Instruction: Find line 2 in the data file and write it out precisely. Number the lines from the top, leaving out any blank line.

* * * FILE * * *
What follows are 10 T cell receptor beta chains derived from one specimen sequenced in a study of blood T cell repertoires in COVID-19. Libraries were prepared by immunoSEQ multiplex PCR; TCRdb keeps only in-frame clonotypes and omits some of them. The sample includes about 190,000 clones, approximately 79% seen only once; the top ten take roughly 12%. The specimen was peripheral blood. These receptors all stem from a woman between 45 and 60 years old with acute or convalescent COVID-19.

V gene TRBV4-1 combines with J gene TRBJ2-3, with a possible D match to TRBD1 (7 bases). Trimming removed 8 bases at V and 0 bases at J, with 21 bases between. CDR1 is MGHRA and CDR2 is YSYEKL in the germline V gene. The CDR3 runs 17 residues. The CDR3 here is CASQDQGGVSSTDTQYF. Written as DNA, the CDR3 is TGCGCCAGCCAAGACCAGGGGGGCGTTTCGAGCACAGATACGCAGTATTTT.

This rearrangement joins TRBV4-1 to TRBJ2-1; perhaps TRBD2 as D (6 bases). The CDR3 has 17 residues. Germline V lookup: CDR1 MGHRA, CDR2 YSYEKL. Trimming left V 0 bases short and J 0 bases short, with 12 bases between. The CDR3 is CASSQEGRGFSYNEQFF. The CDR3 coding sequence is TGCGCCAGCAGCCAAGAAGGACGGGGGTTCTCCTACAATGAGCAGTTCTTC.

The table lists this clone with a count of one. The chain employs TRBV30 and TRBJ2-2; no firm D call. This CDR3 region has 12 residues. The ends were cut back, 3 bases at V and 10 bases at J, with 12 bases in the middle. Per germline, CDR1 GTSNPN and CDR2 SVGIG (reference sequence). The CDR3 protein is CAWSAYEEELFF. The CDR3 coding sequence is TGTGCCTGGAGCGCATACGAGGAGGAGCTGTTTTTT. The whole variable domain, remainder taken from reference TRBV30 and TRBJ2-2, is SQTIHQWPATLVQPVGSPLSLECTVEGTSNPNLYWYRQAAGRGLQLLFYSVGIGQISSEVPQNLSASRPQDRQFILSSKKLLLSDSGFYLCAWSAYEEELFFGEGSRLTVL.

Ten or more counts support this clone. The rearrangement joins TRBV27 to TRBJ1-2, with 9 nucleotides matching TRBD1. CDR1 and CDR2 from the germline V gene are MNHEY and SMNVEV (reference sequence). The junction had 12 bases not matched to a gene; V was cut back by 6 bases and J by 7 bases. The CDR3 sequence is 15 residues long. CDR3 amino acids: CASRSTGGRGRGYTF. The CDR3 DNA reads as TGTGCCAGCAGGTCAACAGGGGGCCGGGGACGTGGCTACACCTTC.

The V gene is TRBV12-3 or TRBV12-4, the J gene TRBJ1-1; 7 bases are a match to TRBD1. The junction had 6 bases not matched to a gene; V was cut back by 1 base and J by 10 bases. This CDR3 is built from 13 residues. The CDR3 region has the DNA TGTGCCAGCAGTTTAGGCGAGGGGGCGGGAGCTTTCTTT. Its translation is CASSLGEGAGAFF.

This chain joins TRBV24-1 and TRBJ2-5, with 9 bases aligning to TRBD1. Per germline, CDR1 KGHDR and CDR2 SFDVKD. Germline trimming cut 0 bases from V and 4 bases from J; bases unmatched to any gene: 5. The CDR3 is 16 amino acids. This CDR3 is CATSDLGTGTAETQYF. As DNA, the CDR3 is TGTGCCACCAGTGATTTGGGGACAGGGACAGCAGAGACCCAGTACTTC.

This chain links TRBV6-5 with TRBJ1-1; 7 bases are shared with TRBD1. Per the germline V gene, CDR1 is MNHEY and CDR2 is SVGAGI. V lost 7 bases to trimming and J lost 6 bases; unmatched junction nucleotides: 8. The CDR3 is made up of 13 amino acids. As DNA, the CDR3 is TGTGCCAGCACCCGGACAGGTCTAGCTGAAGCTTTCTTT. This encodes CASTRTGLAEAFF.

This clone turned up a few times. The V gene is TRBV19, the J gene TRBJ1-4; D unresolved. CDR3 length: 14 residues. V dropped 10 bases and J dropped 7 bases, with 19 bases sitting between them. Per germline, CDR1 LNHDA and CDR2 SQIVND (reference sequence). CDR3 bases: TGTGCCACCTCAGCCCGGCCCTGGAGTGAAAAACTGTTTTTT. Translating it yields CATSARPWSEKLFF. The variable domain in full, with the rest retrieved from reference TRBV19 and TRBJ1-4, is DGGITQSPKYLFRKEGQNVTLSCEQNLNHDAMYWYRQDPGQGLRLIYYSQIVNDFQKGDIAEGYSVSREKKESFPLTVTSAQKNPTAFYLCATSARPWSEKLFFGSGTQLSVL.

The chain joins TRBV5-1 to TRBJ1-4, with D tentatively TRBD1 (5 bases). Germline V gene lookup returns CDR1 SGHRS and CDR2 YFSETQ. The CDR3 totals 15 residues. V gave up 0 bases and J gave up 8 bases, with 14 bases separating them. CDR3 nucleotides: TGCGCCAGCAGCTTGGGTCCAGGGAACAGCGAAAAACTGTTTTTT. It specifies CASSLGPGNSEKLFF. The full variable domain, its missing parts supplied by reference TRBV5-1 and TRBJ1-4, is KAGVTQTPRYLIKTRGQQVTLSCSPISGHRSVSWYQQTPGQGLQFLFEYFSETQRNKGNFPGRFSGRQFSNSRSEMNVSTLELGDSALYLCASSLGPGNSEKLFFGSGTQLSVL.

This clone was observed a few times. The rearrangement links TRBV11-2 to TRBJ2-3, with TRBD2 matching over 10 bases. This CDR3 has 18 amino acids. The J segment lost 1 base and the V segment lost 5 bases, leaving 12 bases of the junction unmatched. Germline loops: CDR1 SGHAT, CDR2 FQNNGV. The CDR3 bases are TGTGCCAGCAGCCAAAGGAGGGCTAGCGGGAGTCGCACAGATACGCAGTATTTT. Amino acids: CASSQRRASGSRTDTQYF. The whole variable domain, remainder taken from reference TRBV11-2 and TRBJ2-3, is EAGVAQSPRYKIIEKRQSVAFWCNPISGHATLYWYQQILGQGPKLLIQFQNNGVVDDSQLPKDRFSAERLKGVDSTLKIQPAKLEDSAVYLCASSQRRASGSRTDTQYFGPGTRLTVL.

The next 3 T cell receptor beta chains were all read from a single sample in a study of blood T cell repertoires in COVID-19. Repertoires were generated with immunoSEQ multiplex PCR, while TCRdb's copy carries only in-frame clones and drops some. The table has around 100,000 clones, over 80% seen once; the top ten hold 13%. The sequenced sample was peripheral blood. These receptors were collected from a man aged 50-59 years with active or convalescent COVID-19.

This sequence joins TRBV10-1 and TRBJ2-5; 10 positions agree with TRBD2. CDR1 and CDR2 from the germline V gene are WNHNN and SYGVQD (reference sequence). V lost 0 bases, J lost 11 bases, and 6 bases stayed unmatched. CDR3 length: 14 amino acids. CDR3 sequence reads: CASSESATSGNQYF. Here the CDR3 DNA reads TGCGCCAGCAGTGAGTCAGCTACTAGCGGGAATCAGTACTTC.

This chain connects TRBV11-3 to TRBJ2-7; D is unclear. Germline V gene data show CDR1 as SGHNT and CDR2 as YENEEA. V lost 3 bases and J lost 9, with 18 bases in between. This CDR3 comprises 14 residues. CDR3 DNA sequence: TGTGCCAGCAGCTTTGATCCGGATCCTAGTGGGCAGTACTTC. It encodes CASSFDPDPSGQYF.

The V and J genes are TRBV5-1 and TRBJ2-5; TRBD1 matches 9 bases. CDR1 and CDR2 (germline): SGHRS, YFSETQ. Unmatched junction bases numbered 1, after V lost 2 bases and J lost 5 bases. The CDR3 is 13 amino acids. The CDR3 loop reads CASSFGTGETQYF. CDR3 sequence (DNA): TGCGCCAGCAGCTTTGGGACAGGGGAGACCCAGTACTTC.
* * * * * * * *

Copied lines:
V gene TRBV4-1 combines with J gene TRBJ2-3, with a possible D match to TRBD1 (7 bases). Trimming removed 8 bases at V and 0 bases at J, with 21 bases between. CDR1 is MGHRA and CDR2 is YSYEKL in the germline V gene. The CDR3 runs 17 residues. The CDR3 here is CASQDQGGVSSTDTQYF. Written as DNA, the CDR3 is TGCGCCAGCCAAGACCAGGGGGGCGTTTCGAGCACAGATACGCAGTATTTT.